Category Archives: Windows

Difference between Windows Client Hyper-V and Server Hyper-V

Windows 8 supports virtualization on the client OS to allow IT professionals and developers to use Hyper-V as a desktop operating system. If you are an IT Professional or developer that uses Windows Server as development operating environments, you should be excited about new client Hyper-V feature in Windows 8 and wonder what are some of the key differences and similarities between Windows 8 Hyper-V and Windows Server 2012 Hyper-V?

Here are the some of the key differences in Windows 8 Client Hyper-V from Windows Server 2012 Hyper-V:

  • No Hyper-V Replica
  • No Hyper-V Network Virtualization
  • No Virtual Machine Live Migration (Requires Failover Clustering only in Windows Server)
  • No Shared Nothing Live Migration
  • No SR-IOV (You need server class hardware; appropriate firmware, etc; you won’t find this on desktops)
  • No Failover Clustering (Client doesn’t include Failover Clustering)
  • No Virtual Fiber Channel
  • No RemoteFX GPU Hardware Acceleration ( which requires RDV only in Windows Server)
  • Second Level Address Translation (SLAT) HW required

And the commonalities between Windows 8 Hyper-V & Windows Server 2012 Hyper-V

  • Virtual Machines created with Client Hyper-V are 100% compatible with Server Hyper-V
  • Client Hyper-V offers the same VM scale as Server
    • Up to 64 virtual processes per VM
    • Up to 64TB per virtual disk ( vhdx format )
    • Up to 1 TB of memory per VM.
  • Live Storage Migration is included
  • Support VHD Storage on SMB3 file shares
  • 100% PowerShell/WMI compatibility in management from Client to Server.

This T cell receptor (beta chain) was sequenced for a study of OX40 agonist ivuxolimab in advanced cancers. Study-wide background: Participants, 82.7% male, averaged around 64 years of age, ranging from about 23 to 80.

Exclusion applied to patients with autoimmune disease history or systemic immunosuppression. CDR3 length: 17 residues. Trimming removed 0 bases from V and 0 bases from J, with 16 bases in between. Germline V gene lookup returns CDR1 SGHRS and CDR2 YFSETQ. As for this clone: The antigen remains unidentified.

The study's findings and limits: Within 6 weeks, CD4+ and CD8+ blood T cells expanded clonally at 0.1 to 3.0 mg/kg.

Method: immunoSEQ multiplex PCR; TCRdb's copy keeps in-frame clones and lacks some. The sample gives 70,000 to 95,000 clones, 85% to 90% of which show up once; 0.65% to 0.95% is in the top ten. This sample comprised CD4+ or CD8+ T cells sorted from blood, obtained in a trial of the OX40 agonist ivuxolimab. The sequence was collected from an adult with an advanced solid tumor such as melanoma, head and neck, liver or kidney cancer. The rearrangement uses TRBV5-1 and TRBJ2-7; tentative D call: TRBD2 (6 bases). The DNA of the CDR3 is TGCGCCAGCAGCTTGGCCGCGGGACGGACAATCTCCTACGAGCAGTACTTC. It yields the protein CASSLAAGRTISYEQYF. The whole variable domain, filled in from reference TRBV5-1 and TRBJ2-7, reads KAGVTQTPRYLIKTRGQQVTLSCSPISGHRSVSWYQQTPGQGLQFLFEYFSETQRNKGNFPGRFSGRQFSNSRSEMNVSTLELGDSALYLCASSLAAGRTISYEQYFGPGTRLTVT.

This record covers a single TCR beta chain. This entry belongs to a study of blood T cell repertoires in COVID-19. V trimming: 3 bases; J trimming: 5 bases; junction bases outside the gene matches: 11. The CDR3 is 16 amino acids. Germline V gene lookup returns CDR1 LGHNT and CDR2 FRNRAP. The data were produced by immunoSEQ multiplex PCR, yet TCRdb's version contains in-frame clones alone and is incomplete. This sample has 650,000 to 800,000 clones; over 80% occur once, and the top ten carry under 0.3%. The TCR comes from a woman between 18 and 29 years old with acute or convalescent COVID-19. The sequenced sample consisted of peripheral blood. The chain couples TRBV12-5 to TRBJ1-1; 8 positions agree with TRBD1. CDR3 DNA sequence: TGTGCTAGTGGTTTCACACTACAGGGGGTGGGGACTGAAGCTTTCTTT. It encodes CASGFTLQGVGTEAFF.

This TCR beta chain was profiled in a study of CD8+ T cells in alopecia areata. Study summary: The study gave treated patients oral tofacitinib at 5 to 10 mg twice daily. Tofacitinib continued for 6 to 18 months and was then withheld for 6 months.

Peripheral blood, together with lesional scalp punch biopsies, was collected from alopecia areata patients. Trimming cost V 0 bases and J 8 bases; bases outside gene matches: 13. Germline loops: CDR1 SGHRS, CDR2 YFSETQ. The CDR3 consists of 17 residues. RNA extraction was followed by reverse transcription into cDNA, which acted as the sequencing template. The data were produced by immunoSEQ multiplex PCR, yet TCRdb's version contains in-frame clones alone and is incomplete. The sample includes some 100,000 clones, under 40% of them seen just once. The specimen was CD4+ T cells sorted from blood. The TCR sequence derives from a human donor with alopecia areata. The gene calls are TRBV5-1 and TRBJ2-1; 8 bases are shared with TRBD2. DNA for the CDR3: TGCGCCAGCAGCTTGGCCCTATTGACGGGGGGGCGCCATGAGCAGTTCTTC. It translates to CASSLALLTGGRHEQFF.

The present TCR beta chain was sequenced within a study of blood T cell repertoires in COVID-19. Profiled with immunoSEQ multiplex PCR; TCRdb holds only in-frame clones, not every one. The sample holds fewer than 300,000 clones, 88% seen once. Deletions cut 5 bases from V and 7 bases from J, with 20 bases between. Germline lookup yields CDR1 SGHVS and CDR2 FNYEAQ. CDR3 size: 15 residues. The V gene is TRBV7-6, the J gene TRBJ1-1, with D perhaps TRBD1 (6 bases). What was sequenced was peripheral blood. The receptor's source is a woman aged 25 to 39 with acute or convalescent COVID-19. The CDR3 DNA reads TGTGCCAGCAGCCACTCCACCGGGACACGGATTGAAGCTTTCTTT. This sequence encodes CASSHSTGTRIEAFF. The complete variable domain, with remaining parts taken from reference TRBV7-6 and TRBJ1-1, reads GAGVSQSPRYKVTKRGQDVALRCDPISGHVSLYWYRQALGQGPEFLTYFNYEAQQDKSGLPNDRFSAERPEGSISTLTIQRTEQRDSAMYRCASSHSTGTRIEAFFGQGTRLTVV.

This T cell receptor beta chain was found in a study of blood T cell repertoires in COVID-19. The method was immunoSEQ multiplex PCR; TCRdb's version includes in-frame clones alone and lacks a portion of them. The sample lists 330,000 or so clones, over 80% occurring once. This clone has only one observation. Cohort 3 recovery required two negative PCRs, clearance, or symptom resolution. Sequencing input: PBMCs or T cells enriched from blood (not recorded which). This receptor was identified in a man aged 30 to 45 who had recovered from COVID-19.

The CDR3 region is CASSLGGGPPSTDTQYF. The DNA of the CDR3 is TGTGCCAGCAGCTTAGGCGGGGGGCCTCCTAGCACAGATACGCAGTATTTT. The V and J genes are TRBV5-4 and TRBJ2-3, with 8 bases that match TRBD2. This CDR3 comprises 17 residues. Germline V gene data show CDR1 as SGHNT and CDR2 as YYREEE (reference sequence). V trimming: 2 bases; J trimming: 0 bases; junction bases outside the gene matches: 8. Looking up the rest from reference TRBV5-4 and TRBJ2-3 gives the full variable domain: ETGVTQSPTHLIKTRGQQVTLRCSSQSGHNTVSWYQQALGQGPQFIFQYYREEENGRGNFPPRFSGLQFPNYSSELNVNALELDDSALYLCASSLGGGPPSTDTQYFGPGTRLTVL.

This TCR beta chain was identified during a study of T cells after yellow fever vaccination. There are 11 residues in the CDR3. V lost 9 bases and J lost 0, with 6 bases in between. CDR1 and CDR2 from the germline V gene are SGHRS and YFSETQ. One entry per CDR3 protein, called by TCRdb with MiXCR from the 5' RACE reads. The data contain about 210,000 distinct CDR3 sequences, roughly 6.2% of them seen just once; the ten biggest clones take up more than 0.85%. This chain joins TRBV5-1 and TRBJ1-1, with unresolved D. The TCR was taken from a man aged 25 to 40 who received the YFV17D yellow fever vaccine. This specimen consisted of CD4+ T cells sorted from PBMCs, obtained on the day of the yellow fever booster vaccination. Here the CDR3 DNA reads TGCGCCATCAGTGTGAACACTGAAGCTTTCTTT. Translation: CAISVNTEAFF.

• Client Hyper-V offers the full rich, open and extensible Hyper-V virtual switch.
  • QoS, bandwidth management and other advanced virtual switch capabilities are in there

Install Hyper-V Manager on Windows 10

To remotely manage your Windows Server 2008 Hyper-V server from a windows 7 desktop, you need install RSAT (Remote Server Administrator Tool). This has been simplified in Windows 10. In Windows 10, Hyper-V management tool is built in, Hyper-V manager can be turned on via “Turn Windows features on or off” dialog directly without downloading RSAT.

image

However, Hyper-V manager in Windows 10 can’t manage can’t manage Hyper-V running on downlevel operation systems. If you connect using Hyper-V manager it would fail with following error:

This version of Hyper-V Manager cannot be used to manage server running Hyper-V in Windows Server 2008 or Windows Server 2008 R2

The only workaround so far is remote into a Windows 7/Windows Server 2008 R2 machine and run Hyper-V manager there.

Solution for Unresponsive Win8 Guest VMs

If you’re going to run Windows 8 or Windows Server 2012 in a virtual machine on Windows Server 2008 R2 Hyper-V, please install this hotfix patch http://support.microsoft.com/kb/2744129 on the Hyper-V host server,

Without applying this hotfix, you may experience one or more of the following issues:

  • The Windows 8/Server 2012 virtual machine becomes unresponsive.
  • The Windows Server 2008 R2 host server displays a stop error message and restarts automatically.

Update: the http://support.microsoft.com/kb/2744129.has been added to Windows Auto Update.

Windows 8 How to stop app tile from changing

Tiles are introduced by Microsoft to Windows Phone. Tiles allow user receive latest update on start menu, without the need to open the application. For example, a weather app could show you the latest forecast.

Tile is widely used in Windows 8 metro UI applications. For some metro application you don’t want notification show up in the start menu, you can right click to app, click (or touch) Turn live tile off.

image

Windows 8 Getting Start Experience

After the release of Windows 8 Consumer Preview, I was very excited to give it a try on my hyper-v VM. There is a lot of difference between Windows 7 and 8, especially Windows 8 has optimized a lot for tablet users.

Lock screen

  • Windows 8 lock screen provides quick view of latest data, time, unread emails.
  • Windows 8 supports picture password.

Start Menu

  • Win 7 classical start menu is removed
  • New start menu for Metro UI Applications